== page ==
EU gives companies July 1 deadline to cut Internet fees for travelers roaming abroad

Eds: Moving on financial services.

By AOIFE WHITE

AP Business Writer

BRUSSELS, Belgium (AP) -- A European Union official told mobile phone operators Monday their charges for wireless Internet and text messages must drop by July 1 to avoid EU intervention.

Vodafone Group PLC, Royal KPN NV of the Netherlands and Germany's E-Plus -- under threat of a price cap -- all cut some prices last week to bring the cost of using one's phone abroad closer to the cost at home.

EU Telecommunications Commissioner Viviane Reding said this was a good first move. But she said costs faced by tourists and business travelers sending text messages or checking e-mail on wireless devices must be cut further.

"The EU cannot accept that mobile operators make up to 20 times more profit on roaming customers than on their domestic customers," she said in a meeting with mobile phone company chief executives in Barcelona.

"To avoid regulation, the industry will have to show its responsiveness to consumer concerns by credible reductions," she said.

Costs people pay for making mobile phone calls outside their home countries have dropped by up to 60 percent since the European Commission capped fees on voice service last year. That cap doesn't cover mobile Internet or some 200 billion text messages that are sent annually in western Europe.

Mobile operators draw between 10 percent and 18 percent of their revenues from international roaming charges, according to research firm Evalueserve.

Reding said she would accept a premium of 2 or 3 euro cents -- 3 or 4 U.S. cents -- above domestic texting charges but anything more was unjustifiable.

Crossing a border within the EU's 27 nations can hike the costs of sending a text message by up to 25 times, according to a European regulators' report last month.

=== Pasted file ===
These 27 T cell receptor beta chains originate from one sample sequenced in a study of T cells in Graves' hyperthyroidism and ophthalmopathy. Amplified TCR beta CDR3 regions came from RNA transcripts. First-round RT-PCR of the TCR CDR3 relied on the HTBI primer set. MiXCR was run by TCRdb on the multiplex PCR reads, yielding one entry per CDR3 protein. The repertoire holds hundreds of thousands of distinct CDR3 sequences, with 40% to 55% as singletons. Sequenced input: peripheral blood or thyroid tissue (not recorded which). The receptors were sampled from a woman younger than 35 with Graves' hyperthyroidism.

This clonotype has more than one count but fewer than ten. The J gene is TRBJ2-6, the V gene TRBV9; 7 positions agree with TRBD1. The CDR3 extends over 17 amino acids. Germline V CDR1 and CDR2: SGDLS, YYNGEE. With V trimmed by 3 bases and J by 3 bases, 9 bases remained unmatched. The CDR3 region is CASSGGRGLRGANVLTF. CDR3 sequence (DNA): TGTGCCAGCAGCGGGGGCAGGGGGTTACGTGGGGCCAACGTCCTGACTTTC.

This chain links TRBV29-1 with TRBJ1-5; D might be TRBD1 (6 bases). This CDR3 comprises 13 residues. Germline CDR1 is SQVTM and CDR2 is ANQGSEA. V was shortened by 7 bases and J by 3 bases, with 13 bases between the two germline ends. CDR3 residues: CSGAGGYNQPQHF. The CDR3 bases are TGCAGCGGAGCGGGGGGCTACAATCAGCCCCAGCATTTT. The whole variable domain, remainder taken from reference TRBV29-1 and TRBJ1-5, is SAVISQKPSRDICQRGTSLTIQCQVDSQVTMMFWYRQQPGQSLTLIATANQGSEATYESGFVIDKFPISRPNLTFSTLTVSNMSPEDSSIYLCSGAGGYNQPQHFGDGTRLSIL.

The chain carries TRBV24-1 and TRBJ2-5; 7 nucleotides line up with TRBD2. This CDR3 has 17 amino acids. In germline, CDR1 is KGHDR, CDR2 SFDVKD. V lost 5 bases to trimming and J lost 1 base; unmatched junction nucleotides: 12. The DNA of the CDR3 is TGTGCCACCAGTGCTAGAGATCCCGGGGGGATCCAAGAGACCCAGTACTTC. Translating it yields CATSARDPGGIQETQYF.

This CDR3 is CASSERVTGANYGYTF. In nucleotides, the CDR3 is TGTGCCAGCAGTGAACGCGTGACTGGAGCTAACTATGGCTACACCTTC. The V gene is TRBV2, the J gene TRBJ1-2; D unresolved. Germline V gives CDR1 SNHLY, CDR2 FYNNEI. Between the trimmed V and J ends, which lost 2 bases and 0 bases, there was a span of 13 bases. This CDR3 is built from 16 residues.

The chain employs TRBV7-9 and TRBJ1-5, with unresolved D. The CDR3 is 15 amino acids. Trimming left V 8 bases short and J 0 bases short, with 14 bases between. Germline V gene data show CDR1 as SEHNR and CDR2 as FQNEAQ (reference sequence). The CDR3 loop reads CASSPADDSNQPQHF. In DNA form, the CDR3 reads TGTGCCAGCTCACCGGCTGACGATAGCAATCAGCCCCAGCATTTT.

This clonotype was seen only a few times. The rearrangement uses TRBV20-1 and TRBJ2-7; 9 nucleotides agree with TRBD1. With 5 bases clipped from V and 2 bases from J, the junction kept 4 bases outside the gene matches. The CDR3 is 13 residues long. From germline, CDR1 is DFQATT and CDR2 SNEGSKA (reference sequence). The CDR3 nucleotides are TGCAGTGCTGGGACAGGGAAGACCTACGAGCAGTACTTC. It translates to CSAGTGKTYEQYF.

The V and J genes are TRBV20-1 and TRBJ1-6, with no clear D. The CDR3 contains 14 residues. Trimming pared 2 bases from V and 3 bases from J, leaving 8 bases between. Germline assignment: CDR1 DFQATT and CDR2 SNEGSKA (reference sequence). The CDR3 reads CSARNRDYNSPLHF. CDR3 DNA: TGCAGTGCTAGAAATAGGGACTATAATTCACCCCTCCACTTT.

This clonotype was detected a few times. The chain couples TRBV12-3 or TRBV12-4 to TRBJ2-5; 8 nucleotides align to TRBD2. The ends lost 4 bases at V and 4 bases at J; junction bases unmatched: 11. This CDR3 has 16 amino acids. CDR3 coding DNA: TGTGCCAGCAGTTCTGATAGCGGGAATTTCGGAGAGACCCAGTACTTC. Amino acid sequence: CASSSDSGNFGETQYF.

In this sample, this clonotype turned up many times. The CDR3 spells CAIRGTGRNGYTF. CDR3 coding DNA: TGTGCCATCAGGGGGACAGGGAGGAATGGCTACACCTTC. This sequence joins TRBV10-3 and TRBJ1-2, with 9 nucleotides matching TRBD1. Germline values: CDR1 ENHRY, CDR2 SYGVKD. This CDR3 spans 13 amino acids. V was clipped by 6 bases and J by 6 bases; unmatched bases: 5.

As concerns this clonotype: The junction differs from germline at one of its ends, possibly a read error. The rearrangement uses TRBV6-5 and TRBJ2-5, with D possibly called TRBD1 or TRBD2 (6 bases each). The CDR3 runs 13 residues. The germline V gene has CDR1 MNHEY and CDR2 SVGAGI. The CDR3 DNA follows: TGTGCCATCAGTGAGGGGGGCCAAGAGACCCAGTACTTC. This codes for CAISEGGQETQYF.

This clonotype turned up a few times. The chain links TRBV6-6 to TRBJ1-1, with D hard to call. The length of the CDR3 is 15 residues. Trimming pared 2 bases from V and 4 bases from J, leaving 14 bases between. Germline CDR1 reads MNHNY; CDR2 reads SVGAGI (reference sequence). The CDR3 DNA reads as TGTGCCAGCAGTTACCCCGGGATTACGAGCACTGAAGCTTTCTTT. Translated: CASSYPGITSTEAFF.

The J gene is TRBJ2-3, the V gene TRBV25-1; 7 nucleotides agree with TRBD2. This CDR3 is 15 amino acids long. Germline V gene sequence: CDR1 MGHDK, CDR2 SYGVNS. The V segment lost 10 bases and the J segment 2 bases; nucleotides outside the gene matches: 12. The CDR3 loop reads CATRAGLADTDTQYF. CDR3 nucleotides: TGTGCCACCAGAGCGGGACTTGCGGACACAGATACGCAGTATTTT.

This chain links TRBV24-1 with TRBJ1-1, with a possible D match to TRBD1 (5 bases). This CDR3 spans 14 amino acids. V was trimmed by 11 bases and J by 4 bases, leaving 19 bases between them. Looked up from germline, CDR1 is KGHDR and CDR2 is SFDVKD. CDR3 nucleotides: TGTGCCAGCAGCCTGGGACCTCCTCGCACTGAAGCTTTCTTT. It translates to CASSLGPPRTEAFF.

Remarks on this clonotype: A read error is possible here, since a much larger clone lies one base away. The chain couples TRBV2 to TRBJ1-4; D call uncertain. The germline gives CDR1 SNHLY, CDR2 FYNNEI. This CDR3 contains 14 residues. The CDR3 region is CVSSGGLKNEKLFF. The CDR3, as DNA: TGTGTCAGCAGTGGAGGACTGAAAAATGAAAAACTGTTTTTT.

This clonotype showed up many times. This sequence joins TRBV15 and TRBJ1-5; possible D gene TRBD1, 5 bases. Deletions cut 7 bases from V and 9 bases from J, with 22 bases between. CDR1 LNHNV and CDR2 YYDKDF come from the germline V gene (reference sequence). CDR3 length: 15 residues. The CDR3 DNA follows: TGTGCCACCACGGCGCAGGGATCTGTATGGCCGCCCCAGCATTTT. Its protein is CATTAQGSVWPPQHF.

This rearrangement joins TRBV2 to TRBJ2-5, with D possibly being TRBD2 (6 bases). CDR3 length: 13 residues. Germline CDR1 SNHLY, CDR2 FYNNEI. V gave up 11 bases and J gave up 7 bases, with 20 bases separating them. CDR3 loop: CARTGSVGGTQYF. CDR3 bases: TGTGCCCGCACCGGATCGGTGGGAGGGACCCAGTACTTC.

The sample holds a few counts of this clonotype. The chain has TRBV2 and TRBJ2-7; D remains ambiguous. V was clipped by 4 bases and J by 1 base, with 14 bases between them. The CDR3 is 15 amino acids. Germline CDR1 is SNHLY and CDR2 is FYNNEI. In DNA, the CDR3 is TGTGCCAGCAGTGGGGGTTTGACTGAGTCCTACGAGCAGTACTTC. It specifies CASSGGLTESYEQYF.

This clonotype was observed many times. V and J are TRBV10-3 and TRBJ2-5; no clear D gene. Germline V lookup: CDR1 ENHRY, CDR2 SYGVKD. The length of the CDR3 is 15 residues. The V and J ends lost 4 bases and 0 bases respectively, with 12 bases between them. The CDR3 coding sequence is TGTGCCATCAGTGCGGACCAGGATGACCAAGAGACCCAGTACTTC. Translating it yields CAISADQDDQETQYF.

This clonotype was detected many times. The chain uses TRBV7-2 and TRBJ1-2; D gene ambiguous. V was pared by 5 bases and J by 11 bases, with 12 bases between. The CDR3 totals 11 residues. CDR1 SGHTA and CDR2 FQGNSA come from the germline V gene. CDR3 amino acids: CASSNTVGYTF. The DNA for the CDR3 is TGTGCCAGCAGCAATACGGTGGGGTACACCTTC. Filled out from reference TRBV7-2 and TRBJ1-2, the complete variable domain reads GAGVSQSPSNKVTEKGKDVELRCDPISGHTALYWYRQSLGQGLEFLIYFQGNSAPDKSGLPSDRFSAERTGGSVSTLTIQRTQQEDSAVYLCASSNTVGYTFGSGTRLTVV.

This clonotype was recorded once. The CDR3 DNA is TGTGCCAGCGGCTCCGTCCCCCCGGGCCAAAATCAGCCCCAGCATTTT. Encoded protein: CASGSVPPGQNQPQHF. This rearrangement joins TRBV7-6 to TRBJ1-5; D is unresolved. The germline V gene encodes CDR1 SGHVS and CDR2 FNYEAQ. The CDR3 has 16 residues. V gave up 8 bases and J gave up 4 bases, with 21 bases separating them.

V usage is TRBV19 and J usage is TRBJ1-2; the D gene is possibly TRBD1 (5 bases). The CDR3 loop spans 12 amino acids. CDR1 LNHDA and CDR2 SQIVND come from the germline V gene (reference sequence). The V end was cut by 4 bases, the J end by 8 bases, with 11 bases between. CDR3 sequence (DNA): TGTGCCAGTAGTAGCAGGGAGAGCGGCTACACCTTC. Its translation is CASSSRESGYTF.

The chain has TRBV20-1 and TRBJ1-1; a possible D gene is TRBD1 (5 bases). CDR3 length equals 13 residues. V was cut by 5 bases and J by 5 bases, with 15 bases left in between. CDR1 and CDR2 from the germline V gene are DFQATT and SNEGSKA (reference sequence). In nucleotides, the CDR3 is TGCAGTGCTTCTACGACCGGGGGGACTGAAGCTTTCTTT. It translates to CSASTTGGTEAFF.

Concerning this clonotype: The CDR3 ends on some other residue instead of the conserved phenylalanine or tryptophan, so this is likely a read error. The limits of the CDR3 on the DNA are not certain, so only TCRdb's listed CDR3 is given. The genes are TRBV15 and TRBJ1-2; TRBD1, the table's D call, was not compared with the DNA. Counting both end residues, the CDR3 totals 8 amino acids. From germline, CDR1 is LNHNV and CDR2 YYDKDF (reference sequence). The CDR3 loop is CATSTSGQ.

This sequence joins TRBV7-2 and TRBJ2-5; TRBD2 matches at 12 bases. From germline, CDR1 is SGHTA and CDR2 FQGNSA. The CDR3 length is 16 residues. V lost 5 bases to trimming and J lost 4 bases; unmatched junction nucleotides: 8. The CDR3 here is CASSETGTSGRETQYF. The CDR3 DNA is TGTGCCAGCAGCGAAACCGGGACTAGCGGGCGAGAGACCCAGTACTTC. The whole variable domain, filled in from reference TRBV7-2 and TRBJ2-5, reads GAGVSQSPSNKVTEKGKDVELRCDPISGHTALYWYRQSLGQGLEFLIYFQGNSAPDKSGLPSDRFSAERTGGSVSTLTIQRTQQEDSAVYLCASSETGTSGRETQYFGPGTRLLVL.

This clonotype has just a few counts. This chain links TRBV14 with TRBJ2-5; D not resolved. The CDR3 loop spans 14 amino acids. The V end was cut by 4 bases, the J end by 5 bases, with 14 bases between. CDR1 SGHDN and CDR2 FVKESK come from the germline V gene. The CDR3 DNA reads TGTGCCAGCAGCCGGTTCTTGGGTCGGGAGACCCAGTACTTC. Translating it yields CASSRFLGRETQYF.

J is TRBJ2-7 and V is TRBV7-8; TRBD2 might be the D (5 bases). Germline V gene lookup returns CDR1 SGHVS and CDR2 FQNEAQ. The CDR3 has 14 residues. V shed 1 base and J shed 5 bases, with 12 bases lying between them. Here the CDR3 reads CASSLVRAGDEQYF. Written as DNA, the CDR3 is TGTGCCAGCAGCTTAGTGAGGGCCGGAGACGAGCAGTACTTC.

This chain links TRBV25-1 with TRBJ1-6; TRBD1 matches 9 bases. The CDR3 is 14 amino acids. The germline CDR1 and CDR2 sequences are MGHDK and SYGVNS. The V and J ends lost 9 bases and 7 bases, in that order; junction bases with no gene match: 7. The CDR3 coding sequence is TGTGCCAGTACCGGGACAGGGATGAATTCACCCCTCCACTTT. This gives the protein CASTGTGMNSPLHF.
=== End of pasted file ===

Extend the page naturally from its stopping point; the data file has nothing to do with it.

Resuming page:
Sending a text at home costs 7 to 14 U.S. cents, but the average cost of sending one from abroad is 42 U.S. cents, and it can go as high as 73 U.S. cents.

Reding said she would be more reluctant to intervene in data downloading because the market is still growing and operators are testing different price models to boost uptake.

But mobile operators need to be clearer about what they do charge consumers to avoid "shock bills" of several thousand euros for accessing the Internet from a phone. She also called for all companies to offer a cheap data roaming package based on a single extra fee.

Downloading 1 megabyte of data on a mobile phone costs an average of $7.60 -- but as much as $16 in Poland and Luxembourg, the European Regulators Group said. So grabbing a song from a mobile phone can cost $21.77 and downloading a PowerPoint presentation can cost $14.51 and a single newspaper article can cost $1.45 to $2.90.

Reding said she had to act because high charges are to blame for disappointing growth in mobile Internet use in Europe.

Europe's love affair with mobile phones is unrivaled, however, with handsets in use here outnumbering the 490 million residents.